Conservation news – protecting our oceans and marine wildlife
The observation perch at the Point Reyes National Seashore Lighthouse can be the perfect spot to view the storied Farallon Islands, some 25 miles to the west. Oftentimes obscured by fog or a dense marine layer, these mysterious looking marine sentinels do not always reveal themselves. When I see them, I feel lucky.
Known in the conservation community as the “Galapagos Islands of the California Coast”, the Farallones (Spanish for a rocky promontory rising from the ocean) are an important breeding and feeding zone for an astounding diversity and density of marine wildlife — and they sit in the middle of the migration path for gray, blue, fin and humpback whales.
On South Farallon Island, my colleagues at Point Blue Conservation Science (formerly Point Reyes Bird Observatory) run a globally-renowned field station in partnership with the U.S. Fish and Wildlife Service. The year 2018 marks the 50th anniversary of the program where Point Blue scientists have studied and protected seabirds, marine mammals and the ocean 365 days each year in the Farallon Island National Wildlife Refuge.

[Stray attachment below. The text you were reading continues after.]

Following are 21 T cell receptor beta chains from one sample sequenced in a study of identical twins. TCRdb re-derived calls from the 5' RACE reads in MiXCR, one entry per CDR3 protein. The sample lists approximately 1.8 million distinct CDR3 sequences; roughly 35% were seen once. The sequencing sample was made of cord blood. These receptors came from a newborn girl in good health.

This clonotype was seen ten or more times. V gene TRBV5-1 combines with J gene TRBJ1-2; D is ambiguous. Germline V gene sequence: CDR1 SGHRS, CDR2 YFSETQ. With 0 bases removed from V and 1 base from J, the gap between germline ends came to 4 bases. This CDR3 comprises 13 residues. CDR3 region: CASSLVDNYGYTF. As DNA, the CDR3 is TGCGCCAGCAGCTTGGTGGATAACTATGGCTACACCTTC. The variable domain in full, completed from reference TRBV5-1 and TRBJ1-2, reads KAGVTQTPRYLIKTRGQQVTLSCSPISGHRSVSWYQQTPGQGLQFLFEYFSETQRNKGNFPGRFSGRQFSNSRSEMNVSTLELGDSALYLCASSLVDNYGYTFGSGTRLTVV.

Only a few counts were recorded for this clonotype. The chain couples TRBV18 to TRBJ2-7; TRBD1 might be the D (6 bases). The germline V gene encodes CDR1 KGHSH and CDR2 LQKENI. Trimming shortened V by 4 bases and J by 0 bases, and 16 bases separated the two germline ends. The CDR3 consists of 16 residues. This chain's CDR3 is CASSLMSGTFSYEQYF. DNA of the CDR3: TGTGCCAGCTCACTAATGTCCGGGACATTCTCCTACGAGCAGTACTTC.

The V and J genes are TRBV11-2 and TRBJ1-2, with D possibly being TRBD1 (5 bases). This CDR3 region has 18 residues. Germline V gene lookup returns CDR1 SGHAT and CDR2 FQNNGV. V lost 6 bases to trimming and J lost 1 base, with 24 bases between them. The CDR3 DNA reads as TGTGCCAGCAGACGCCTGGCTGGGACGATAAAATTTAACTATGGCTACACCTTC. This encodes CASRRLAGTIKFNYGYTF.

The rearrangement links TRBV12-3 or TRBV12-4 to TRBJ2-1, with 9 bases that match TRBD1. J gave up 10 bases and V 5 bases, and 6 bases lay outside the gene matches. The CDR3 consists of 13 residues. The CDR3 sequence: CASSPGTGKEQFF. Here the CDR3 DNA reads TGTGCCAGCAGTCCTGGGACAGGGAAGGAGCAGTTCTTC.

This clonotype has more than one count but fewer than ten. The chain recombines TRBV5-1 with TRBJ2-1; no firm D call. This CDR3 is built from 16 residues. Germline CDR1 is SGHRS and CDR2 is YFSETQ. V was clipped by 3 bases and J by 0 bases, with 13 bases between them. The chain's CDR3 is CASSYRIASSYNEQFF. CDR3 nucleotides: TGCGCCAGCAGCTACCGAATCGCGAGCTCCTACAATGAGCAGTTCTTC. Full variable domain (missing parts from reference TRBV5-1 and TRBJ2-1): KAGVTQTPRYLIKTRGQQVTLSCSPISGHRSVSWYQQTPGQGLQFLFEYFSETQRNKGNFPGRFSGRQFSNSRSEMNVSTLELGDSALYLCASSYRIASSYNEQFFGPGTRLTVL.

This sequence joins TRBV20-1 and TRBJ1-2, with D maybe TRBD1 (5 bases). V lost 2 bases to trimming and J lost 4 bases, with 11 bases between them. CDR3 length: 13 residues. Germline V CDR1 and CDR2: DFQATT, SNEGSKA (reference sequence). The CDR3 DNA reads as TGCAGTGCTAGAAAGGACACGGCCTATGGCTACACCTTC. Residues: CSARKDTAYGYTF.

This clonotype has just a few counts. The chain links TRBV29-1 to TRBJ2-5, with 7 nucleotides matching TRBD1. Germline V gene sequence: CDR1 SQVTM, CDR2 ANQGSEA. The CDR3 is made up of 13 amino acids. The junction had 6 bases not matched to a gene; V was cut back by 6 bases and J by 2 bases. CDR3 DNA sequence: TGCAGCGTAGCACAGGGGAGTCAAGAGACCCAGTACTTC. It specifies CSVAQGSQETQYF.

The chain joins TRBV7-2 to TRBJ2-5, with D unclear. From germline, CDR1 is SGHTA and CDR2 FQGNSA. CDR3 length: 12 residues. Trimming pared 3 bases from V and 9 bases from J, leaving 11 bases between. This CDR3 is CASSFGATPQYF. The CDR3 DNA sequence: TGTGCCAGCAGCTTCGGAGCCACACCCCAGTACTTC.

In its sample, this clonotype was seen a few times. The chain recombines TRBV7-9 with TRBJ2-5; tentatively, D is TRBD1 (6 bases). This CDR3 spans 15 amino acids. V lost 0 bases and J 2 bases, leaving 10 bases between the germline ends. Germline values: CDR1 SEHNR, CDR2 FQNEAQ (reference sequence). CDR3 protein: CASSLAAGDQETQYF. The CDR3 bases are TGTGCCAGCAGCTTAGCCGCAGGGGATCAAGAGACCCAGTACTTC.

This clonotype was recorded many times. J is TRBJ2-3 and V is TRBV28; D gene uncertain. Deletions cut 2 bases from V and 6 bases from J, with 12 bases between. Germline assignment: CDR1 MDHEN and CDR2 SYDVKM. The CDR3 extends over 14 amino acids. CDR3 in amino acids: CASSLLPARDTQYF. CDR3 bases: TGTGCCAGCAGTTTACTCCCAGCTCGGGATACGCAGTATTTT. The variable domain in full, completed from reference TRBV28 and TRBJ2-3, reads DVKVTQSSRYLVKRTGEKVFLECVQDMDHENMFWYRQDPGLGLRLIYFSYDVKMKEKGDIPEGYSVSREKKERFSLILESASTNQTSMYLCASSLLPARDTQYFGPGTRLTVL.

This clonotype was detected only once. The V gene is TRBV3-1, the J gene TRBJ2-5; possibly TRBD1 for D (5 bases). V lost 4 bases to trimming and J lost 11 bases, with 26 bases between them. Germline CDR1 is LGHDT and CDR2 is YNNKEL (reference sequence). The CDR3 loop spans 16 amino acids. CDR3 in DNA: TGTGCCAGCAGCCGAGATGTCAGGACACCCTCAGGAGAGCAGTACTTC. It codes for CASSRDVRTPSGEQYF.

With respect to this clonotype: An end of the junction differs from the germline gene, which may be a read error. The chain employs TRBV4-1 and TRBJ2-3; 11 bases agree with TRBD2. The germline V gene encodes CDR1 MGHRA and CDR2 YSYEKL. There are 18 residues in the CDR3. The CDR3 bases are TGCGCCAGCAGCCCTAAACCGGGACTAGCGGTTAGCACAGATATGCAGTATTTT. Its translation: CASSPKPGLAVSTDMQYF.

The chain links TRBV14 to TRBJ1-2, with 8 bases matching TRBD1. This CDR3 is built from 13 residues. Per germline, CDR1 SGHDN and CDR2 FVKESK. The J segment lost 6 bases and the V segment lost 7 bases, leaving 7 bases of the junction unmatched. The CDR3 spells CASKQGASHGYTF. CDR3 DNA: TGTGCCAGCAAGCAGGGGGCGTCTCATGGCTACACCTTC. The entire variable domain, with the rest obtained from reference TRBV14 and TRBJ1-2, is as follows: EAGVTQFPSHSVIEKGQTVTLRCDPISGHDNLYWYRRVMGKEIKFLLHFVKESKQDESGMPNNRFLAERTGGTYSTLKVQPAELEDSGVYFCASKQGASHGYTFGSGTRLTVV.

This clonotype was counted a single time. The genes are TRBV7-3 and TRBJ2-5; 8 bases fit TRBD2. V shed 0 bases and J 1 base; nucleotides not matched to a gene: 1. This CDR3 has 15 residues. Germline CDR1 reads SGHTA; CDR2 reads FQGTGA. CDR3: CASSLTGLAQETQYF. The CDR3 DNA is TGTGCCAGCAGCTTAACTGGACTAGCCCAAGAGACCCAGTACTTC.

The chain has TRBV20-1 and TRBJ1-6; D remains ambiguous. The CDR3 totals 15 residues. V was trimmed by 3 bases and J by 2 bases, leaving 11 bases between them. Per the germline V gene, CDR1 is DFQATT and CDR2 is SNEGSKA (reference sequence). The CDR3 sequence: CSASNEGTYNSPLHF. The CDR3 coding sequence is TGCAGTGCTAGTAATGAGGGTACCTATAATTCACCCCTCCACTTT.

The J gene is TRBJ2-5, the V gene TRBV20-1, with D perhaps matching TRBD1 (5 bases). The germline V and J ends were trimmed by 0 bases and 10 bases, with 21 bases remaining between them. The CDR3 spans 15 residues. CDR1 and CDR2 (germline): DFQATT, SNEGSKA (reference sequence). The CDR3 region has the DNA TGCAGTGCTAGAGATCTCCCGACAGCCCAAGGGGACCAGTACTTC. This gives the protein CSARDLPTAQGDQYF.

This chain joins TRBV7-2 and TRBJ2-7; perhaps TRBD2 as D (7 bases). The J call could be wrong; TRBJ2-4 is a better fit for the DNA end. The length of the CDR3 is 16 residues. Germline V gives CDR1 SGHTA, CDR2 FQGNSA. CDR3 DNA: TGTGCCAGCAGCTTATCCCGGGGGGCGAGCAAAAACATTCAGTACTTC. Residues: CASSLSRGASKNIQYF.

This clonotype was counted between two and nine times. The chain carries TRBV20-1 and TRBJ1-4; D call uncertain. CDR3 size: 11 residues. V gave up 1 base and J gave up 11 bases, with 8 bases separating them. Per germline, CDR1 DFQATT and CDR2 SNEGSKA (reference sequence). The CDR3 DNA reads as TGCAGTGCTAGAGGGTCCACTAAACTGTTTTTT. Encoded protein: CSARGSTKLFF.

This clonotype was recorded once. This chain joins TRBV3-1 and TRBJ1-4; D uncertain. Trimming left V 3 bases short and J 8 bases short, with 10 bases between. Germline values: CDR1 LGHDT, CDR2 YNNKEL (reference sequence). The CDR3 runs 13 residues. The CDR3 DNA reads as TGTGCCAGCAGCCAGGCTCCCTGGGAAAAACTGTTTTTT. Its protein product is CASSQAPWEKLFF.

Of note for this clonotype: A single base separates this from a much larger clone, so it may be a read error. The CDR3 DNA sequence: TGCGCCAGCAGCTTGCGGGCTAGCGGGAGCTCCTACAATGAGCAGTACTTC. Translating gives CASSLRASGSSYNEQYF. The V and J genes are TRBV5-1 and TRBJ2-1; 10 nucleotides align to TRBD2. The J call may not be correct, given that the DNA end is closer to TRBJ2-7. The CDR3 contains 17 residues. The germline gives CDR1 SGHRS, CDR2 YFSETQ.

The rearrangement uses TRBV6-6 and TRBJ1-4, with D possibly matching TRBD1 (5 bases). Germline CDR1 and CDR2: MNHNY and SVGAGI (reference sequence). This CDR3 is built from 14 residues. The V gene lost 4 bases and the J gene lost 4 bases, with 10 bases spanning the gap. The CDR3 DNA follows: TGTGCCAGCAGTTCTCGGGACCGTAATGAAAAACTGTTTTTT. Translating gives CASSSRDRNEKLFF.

Over the past fifty years, Point Blue scientists and interns have kept a pulse on the lives of the refuge’s seabirds, sea lions, whales and sharks. National Geographic recently published a story in its July 2018 issue on the plight of seabirds and how research and data gathered at places like the Farallon Islands is key to their recovery when populations plummet. Point Blue’s research has also led to numerous other conservation successes, from the 1993 ban on white shark hunting in California to the 2010 establishment of Marine Protected Area regulations around the Farallon Islands.
Congratulations to Point Blue and to the multiple generations of scientists and interns, who have battled epic waves, rain, wind and fog for the past 50 years to protect our oceans and marine wildlife.